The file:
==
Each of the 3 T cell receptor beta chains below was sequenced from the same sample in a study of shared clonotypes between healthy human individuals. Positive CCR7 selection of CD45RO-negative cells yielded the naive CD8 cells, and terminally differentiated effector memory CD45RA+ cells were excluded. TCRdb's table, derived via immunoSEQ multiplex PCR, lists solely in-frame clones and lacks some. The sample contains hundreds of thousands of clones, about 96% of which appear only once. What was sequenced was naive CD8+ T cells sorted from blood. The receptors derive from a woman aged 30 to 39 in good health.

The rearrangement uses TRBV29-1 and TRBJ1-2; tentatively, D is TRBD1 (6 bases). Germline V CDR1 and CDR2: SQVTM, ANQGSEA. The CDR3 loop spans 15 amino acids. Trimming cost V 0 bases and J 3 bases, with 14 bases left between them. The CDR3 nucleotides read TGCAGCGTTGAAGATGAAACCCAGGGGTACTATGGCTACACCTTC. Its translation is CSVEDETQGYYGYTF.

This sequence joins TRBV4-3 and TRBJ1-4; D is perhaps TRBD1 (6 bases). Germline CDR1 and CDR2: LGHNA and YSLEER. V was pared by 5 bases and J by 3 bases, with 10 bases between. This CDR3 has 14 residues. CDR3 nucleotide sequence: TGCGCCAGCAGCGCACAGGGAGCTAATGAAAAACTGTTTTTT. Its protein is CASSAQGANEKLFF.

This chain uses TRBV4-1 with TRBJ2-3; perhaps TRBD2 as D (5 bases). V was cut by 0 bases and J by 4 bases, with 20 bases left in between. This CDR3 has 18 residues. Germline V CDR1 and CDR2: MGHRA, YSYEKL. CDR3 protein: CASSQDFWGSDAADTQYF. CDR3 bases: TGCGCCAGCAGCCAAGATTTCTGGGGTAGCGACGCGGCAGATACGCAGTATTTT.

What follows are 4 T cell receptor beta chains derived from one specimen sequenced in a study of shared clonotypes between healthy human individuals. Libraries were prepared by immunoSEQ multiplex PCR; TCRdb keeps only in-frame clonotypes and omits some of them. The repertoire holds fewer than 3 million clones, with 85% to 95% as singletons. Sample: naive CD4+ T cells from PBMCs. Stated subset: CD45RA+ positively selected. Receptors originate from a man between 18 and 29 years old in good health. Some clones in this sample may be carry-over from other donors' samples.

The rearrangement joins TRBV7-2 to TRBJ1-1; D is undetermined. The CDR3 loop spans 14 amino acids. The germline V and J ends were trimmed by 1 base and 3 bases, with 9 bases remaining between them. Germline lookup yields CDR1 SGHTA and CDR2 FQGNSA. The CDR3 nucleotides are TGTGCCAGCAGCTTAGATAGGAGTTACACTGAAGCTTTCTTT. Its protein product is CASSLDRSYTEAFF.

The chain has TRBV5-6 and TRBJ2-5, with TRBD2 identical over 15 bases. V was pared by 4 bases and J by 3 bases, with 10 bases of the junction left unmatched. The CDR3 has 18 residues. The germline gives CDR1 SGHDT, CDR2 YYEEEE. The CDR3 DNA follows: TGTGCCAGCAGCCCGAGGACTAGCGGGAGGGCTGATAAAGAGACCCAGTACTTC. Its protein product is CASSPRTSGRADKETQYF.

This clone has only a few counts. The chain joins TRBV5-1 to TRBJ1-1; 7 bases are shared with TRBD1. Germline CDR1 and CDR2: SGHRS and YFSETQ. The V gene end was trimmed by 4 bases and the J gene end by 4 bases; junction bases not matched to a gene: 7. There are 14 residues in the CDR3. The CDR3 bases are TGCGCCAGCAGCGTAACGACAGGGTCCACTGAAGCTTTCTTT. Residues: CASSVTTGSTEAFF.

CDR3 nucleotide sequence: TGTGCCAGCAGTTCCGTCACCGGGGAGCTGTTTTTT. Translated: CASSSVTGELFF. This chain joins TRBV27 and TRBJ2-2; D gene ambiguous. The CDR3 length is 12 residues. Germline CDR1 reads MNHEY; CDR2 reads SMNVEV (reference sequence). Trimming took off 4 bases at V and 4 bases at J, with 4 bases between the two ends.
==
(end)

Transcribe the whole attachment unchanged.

Each of the 3 T cell receptor beta chains below was sequenced from the same sample in a study of shared clonotypes between healthy human individuals. Positive CCR7 selection of CD45RO-negative cells yielded the naive CD8 cells, and terminally differentiated effector memory CD45RA+ cells were excluded. TCRdb's table, derived via immunoSEQ multiplex PCR, lists solely in-frame clones and lacks some. The sample contains hundreds of thousands of clones, about 96% of which appear only once. What was sequenced was naive CD8+ T cells sorted from blood. The receptors derive from a woman aged 30 to 39 in good health.

The rearrangement uses TRBV29-1 and TRBJ1-2; tentatively, D is TRBD1 (6 bases). Germline V CDR1 and CDR2: SQVTM, ANQGSEA. The CDR3 loop spans 15 amino acids. Trimming cost V 0 bases and J 3 bases, with 14 bases left between them. The CDR3 nucleotides read TGCAGCGTTGAAGATGAAACCCAGGGGTACTATGGCTACACCTTC. Its translation is CSVEDETQGYYGYTF.

This sequence joins TRBV4-3 and TRBJ1-4; D is perhaps TRBD1 (6 bases). Germline CDR1 and CDR2: LGHNA and YSLEER. V was pared by 5 bases and J by 3 bases, with 10 bases between. This CDR3 has 14 residues. CDR3 nucleotide sequence: TGCGCCAGCAGCGCACAGGGAGCTAATGAAAAACTGTTTTTT. Its protein is CASSAQGANEKLFF.

This chain uses TRBV4-1 with TRBJ2-3; perhaps TRBD2 as D (5 bases). V was cut by 0 bases and J by 4 bases, with 20 bases left in between. This CDR3 has 18 residues. Germline V CDR1 and CDR2: MGHRA, YSYEKL. CDR3 protein: CASSQDFWGSDAADTQYF. CDR3 bases: TGCGCCAGCAGCCAAGATTTCTGGGGTAGCGACGCGGCAGATACGCAGTATTTT.

What follows are 4 T cell receptor beta chains derived from one specimen sequenced in a study of shared clonotypes between healthy human individuals. Libraries were prepared by immunoSEQ multiplex PCR; TCRdb keeps only in-frame clonotypes and omits some of them. The repertoire holds fewer than 3 million clones, with 85% to 95% as singletons. Sample: naive CD4+ T cells from PBMCs. Stated subset: CD45RA+ positively selected. Receptors originate from a man between 18 and 29 years old in good health. Some clones in this sample may be carry-over from other donors' samples.

The rearrangement joins TRBV7-2 to TRBJ1-1; D is undetermined. The CDR3 loop spans 14 amino acids. The germline V and J ends were trimmed by 1 base and 3 bases, with 9 bases remaining between them. Germline lookup yields CDR1 SGHTA and CDR2 FQGNSA. The CDR3 nucleotides are TGTGCCAGCAGCTTAGATAGGAGTTACACTGAAGCTTTCTTT. Its protein product is CASSLDRSYTEAFF.

The chain has TRBV5-6 and TRBJ2-5, with TRBD2 identical over 15 bases. V was pared by 4 bases and J by 3 bases, with 10 bases of the junction left unmatched. The CDR3 has 18 residues. The germline gives CDR1 SGHDT, CDR2 YYEEEE. The CDR3 DNA follows: TGTGCCAGCAGCCCGAGGACTAGCGGGAGGGCTGATAAAGAGACCCAGTACTTC. Its protein product is CASSPRTSGRADKETQYF.

This clone has only a few counts. The chain joins TRBV5-1 to TRBJ1-1; 7 bases are shared with TRBD1. Germline CDR1 and CDR2: SGHRS and YFSETQ. The V gene end was trimmed by 4 bases and the J gene end by 4 bases; junction bases not matched to a gene: 7. There are 14 residues in the CDR3. The CDR3 bases are TGCGCCAGCAGCGTAACGACAGGGTCCACTGAAGCTTTCTTT. Residues: CASSVTTGSTEAFF.

CDR3 nucleotide sequence: TGTGCCAGCAGTTCCGTCACCGGGGAGCTGTTTTTT. Translated: CASSSVTGELFF. This chain joins TRBV27 and TRBJ2-2; D gene ambiguous. The CDR3 length is 12 residues. Germline CDR1 reads MNHEY; CDR2 reads SMNVEV (reference sequence). Trimming took off 4 bases at V and 4 bases at J, with 4 bases between the two ends.